Macau Motorcycle Grand Prix: Race one cancelled, race two pushed to Sunday

The Macau Grand Prix returns this weekend, albeit with just four British riders in the motorcycle class and greatly reduced grid sizes across the board.

Macau Motorcycle Grand Prix: Race one cancelled, race two pushed to Sunday

THE Macau Motorcycle Grand Prix might not have the history or spectacle of the Isle of Man TT, but that doesn’t prevent hordes of the best road racers on the planet from making a pilgrimage to the tiny region every year.

Indeed, such is the spectacle of the glitzy event, the list of previous winners includes big names like John McGuinness, Steve Hislop, Ron Haslam, Peter Hickman, and even 1988 winner and MotoGP legend Kevin Schwantz.

That list of near household names is a far cry from the list of starters for 2022, as bikes return to Macau returns from a Covid-19 enforced hiatus. The break prevented bike racers and teams from travelling in 2020 and 2021, and it’s not as if the pandemic isn’t still having an effect on the event. For this year’s event, competitors and entire teams will be forced to quarantine for seven days once arriving in the region. For many teams, which have paid mechanics and engineers, the concept of having them sit in a hotel twiddling their thumbs makes the trip basically a bust.

Just four British riders heading to Macau GP in 2022

The lack of interest in the event is reflected by the lack of many if any riders from the big teams making the journey. The motorcycle starters list carries just four British entrants, Suzuki-mounted Paul Williams, and Robert Hodson riding a Kawasaki, Joey Thompson, and Matt Stevenson, both riding BMW S 1000 RRs. Compare that to 2019, pre-Covid-19, and British riders in the event totalled 14. The total entry list for this year’s event is just 15 riders in total.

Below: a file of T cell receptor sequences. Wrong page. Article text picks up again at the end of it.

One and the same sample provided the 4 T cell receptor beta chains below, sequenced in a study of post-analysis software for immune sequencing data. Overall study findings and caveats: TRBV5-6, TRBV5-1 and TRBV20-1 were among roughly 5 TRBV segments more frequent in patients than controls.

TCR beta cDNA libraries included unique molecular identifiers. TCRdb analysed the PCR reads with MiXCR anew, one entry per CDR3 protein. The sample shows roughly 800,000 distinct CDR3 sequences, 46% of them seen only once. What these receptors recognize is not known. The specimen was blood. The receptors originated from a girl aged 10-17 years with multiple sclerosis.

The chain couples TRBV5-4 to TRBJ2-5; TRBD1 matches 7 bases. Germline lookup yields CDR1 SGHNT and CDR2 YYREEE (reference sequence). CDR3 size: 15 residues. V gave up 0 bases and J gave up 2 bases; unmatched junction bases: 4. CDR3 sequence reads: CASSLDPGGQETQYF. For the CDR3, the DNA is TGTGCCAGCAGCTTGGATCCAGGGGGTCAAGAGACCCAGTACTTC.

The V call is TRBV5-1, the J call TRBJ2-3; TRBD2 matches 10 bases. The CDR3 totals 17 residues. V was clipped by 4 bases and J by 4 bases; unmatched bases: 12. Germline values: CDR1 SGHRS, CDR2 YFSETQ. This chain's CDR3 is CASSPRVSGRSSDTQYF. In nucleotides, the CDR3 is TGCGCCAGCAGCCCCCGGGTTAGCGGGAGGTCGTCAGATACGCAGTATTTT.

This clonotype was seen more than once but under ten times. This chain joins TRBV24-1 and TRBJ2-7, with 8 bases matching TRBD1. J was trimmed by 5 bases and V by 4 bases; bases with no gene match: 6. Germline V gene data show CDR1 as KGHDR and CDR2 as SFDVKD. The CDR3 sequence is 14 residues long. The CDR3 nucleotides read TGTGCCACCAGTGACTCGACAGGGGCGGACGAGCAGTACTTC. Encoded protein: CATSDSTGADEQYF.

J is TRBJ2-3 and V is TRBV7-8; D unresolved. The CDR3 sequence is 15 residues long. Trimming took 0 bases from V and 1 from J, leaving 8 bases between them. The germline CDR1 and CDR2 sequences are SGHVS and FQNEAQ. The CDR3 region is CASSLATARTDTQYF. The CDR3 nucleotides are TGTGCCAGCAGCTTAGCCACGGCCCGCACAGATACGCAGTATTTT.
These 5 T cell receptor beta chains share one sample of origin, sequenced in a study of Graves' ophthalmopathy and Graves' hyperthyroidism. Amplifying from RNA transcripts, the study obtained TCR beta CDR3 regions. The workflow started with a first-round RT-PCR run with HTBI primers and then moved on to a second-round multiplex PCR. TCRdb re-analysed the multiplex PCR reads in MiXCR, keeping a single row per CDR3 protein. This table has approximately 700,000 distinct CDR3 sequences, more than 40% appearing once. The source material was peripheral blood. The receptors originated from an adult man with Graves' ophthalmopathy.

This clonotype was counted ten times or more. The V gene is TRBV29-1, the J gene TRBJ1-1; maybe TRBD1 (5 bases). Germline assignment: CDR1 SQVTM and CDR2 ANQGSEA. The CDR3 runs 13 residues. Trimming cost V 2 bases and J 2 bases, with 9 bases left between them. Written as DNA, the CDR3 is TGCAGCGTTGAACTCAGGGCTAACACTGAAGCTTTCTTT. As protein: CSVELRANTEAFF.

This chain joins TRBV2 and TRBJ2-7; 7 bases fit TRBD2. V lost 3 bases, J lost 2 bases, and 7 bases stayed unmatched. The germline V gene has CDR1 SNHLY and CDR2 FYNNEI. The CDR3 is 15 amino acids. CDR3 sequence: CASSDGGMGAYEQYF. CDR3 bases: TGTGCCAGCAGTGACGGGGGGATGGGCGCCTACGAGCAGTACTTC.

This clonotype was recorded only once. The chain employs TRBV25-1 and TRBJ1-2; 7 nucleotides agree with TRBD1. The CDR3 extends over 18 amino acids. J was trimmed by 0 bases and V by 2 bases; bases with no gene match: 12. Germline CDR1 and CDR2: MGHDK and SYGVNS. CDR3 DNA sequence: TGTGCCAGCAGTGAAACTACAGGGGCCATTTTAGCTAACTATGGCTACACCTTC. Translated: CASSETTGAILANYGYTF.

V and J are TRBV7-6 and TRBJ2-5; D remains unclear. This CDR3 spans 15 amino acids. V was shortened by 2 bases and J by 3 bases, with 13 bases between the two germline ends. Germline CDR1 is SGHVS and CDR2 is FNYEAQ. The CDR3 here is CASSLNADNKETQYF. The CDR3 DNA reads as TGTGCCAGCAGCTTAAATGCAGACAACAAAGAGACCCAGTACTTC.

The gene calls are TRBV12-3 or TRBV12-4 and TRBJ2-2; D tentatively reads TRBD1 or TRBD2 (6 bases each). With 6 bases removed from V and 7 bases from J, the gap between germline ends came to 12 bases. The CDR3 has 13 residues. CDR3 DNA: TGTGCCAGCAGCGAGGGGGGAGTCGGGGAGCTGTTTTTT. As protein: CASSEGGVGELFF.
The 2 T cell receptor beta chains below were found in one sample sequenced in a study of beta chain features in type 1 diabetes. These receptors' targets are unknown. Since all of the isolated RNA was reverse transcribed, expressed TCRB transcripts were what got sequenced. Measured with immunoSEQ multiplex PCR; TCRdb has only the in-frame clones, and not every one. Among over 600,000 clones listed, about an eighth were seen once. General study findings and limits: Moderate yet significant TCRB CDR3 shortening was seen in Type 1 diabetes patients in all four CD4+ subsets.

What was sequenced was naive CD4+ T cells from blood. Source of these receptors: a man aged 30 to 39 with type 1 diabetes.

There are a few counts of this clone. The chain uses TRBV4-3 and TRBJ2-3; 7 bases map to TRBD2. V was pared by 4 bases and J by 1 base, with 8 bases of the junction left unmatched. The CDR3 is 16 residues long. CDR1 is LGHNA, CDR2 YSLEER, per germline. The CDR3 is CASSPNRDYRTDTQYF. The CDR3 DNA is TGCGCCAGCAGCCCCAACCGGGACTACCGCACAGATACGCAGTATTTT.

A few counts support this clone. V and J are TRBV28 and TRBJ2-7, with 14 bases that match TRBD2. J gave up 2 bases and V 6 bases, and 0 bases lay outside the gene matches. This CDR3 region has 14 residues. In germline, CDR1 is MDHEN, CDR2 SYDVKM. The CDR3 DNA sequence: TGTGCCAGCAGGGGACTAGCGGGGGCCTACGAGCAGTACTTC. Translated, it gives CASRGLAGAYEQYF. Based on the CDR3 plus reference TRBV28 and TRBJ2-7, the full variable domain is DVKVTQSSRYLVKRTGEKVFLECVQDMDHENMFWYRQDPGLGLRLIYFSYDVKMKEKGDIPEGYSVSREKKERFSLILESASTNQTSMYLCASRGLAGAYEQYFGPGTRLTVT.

It's something that Lee Johnston, who debuted at the event in 2012, thinks may take the shine off the win. “You can only beat whoever is there of course” BBC reports, “but with no disrespect intended to those taking part, even if you did win it, it would still always be remembered as the year nobody went.” Johnston goes on to explain his reason for not attending this year, stating it is simply the quarantine period putting it out of reach. “It's not really feasible to be away that long, All the staff in our team get paid, so to pay staff to sit in a hotel room for seven days before the meeting even started would not make sense,”.

Johnston's fellow road racer Gary Johnson had a similar perspective. Speaking to Visordown, Johnson said that even finding a mechanic was impossible. "It was physically impossible for me to find a mechanic that was willing to do the quarantine," Johnson said.

The cost involved in being in Macau for an extended period of time was also a factor. Johnson said "Two-and-a-half weeks in Macau- the cost was beyond what I would be able to sustain."

Johnson also shared similar views on the level of the competition at this year's event. "At the end of the day, a win is a win," Johnson said, but "I would myself be judging myself [based on] previous lap times if I was there."

Since Johnston spoke to the BBC and Johnson spoke with us here at Visordown, the Macau Grand Prix has got underway, but for the motorcycles the schedule is reduced. A crash in one of the car races before the first motorcycle race was due to begin saw the first race cancelled, while the second has been rescheduled to Sunday.

With most of the big names in the world of road racing needing big teams to participate in the event, it’s highly likely that the sentiments of Johnston and Johnson are shared with the rest of the British road racers left out of this year’s event. Here’s hoping the situation is fixed before 2023, when the historic race is in its 55th edition.

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